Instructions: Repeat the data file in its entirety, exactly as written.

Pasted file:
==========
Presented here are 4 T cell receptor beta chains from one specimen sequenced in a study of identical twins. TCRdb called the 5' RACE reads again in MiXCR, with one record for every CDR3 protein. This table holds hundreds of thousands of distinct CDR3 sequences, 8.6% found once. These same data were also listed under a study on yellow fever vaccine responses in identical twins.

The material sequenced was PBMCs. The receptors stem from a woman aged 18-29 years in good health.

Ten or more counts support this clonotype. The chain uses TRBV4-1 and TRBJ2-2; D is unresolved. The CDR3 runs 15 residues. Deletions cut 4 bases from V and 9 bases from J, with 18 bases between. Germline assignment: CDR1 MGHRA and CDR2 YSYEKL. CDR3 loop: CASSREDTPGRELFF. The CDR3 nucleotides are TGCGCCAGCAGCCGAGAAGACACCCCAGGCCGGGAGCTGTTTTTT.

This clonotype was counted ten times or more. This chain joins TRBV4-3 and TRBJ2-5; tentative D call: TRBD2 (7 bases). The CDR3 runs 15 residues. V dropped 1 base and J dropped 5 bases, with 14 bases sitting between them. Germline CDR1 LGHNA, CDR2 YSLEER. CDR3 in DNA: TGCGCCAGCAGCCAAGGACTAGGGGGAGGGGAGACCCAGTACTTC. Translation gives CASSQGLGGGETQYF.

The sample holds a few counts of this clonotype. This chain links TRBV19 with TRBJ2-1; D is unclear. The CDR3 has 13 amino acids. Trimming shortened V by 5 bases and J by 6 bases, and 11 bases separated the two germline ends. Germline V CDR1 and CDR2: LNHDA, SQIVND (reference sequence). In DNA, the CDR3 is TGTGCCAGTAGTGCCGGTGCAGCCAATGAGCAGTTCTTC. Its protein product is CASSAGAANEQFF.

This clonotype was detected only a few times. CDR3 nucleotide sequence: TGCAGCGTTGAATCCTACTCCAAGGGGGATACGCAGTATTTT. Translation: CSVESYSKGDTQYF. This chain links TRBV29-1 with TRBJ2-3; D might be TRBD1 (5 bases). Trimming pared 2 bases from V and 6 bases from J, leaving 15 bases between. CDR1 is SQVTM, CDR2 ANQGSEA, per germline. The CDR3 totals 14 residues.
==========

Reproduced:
Presented here are 4 T cell receptor beta chains from one specimen sequenced in a study of identical twins. TCRdb called the 5' RACE reads again in MiXCR, with one record for every CDR3 protein. This table holds hundreds of thousands of distinct CDR3 sequences, 8.6% found once. These same data were also listed under a study on yellow fever vaccine responses in identical twins.

The material sequenced was PBMCs. The receptors stem from a woman aged 18-29 years in good health.

Ten or more counts support this clonotype. The chain uses TRBV4-1 and TRBJ2-2; D is unresolved. The CDR3 runs 15 residues. Deletions cut 4 bases from V and 9 bases from J, with 18 bases between. Germline assignment: CDR1 MGHRA and CDR2 YSYEKL. CDR3 loop: CASSREDTPGRELFF. The CDR3 nucleotides are TGCGCCAGCAGCCGAGAAGACACCCCAGGCCGGGAGCTGTTTTTT.

This clonotype was counted ten times or more. This chain joins TRBV4-3 and TRBJ2-5; tentative D call: TRBD2 (7 bases). The CDR3 runs 15 residues. V dropped 1 base and J dropped 5 bases, with 14 bases sitting between them. Germline CDR1 LGHNA, CDR2 YSLEER. CDR3 in DNA: TGCGCCAGCAGCCAAGGACTAGGGGGAGGGGAGACCCAGTACTTC. Translation gives CASSQGLGGGETQYF.

The sample holds a few counts of this clonotype. This chain links TRBV19 with TRBJ2-1; D is unclear. The CDR3 has 13 amino acids. Trimming shortened V by 5 bases and J by 6 bases, and 11 bases separated the two germline ends. Germline V CDR1 and CDR2: LNHDA, SQIVND (reference sequence). In DNA, the CDR3 is TGTGCCAGTAGTGCCGGTGCAGCCAATGAGCAGTTCTTC. Its protein product is CASSAGAANEQFF.

This clonotype was detected only a few times. CDR3 nucleotide sequence: TGCAGCGTTGAATCCTACTCCAAGGGGGATACGCAGTATTTT. Translation: CSVESYSKGDTQYF. This chain links TRBV29-1 with TRBJ2-3; D might be TRBD1 (5 bases). Trimming pared 2 bases from V and 6 bases from J, leaving 15 bases between. CDR1 is SQVTM, CDR2 ANQGSEA, per germline. The CDR3 totals 14 residues.